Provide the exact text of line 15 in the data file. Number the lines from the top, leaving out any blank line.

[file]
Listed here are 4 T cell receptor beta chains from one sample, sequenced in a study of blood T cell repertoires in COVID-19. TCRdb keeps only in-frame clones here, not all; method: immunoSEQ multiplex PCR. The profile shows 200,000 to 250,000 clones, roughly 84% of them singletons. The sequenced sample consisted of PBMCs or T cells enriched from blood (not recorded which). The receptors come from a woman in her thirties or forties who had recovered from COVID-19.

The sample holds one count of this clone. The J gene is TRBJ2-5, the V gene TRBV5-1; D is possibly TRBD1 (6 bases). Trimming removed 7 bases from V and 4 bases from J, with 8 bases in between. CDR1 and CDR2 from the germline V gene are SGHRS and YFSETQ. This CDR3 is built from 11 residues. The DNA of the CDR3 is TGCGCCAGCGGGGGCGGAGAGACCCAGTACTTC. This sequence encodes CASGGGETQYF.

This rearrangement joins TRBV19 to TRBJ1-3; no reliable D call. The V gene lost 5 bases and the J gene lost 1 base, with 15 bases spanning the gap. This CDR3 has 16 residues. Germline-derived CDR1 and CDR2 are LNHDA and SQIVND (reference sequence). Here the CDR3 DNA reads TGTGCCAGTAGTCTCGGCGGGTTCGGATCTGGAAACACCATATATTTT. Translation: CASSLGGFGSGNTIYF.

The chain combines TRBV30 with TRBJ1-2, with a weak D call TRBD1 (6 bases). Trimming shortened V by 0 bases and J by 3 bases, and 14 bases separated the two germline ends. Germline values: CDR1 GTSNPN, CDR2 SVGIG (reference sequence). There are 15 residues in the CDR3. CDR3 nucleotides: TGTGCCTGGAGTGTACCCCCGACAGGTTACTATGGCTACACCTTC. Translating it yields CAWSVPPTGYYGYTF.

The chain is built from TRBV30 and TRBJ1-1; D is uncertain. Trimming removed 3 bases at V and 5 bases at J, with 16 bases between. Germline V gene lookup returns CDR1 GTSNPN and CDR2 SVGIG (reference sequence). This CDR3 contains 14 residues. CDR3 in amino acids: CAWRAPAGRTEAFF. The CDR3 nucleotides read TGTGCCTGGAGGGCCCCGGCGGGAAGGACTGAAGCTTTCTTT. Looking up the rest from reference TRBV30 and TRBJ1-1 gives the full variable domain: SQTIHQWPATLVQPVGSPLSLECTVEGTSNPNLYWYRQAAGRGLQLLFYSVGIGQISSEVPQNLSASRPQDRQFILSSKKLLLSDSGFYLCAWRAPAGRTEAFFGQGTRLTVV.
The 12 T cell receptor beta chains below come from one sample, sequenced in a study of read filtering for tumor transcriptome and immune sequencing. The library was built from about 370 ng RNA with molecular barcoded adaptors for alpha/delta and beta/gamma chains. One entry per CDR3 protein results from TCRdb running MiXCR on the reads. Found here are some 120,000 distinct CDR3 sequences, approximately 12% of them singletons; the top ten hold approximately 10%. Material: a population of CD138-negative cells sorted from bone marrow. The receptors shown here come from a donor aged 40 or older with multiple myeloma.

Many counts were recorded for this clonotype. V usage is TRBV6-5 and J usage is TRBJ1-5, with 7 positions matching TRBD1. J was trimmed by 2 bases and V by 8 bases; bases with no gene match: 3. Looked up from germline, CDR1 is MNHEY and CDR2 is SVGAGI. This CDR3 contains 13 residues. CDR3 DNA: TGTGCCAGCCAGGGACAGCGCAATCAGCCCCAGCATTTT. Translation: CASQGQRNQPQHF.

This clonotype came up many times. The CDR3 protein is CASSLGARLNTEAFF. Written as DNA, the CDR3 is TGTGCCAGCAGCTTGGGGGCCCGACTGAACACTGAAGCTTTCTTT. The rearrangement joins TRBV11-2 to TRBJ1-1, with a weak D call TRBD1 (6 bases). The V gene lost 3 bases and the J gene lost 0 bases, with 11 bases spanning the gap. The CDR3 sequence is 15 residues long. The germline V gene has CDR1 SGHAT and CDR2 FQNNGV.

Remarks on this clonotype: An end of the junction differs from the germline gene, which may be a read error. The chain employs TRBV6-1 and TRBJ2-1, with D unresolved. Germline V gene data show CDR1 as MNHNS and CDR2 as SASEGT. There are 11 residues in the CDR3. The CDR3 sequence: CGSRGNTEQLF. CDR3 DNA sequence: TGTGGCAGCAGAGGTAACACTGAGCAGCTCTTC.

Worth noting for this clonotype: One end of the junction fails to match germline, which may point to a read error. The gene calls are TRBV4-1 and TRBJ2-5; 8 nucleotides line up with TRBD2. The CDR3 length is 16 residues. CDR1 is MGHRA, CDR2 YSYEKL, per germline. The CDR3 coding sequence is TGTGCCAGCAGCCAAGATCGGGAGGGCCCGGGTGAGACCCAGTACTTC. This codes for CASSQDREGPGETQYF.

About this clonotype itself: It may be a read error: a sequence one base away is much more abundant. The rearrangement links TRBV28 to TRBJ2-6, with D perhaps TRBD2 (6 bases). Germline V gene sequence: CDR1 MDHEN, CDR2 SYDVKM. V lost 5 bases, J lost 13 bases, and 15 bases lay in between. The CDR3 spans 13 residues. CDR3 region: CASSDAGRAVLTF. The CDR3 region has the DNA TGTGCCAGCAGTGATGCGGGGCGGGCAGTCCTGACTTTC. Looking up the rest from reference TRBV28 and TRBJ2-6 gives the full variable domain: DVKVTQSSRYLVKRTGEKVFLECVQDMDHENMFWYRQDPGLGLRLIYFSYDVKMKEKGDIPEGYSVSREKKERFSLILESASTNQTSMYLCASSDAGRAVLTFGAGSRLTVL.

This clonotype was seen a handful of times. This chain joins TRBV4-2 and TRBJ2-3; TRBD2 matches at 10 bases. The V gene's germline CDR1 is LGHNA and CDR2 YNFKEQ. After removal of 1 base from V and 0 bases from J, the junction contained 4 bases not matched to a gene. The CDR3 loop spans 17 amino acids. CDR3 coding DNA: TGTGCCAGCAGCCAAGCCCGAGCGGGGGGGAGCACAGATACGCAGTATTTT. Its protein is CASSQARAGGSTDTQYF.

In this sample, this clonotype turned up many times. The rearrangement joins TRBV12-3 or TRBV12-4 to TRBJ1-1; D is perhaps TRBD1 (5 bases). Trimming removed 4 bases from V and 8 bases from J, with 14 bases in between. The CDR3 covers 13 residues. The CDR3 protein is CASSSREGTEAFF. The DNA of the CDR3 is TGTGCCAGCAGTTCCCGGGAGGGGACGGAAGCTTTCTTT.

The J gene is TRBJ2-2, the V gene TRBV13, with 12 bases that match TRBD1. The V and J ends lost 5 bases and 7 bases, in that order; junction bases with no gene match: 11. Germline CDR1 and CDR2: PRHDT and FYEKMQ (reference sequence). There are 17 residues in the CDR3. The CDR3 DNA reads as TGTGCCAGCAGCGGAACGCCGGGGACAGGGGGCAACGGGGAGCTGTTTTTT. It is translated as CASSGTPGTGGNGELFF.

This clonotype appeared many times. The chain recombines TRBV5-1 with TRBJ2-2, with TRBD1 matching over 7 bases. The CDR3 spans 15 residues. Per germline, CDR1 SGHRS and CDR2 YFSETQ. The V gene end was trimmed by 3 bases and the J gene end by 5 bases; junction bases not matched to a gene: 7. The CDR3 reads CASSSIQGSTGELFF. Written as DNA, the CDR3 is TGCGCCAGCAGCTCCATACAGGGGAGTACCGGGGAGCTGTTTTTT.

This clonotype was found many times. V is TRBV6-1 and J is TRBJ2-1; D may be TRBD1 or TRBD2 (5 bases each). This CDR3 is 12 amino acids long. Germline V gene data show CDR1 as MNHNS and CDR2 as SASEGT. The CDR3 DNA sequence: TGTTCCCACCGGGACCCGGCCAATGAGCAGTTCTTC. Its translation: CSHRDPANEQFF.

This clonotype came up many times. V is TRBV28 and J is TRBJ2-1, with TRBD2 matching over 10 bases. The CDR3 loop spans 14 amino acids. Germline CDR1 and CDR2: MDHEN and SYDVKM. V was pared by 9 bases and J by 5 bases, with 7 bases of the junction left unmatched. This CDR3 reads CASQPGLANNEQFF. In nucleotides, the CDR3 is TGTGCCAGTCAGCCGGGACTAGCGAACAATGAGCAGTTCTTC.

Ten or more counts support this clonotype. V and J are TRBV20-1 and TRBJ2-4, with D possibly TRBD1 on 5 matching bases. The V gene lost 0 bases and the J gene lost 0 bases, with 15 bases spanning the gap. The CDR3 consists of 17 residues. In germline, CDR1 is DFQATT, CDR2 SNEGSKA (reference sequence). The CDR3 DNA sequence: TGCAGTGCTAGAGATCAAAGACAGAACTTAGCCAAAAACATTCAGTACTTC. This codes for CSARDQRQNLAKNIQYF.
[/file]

This clonotype appeared many times. The chain recombines TRBV5-1 with TRBJ2-2, with TRBD1 matching over 7 bases. The CDR3 spans 15 residues. Per germline, CDR1 SGHRS and CDR2 YFSETQ. The V gene end was trimmed by 3 bases and the J gene end by 5 bases; junction bases not matched to a gene: 7. The CDR3 reads CASSSIQGSTGELFF. Written as DNA, the CDR3 is TGCGCCAGCAGCTCCATACAGGGGAGTACCGGGGAGCTGTTTTTT.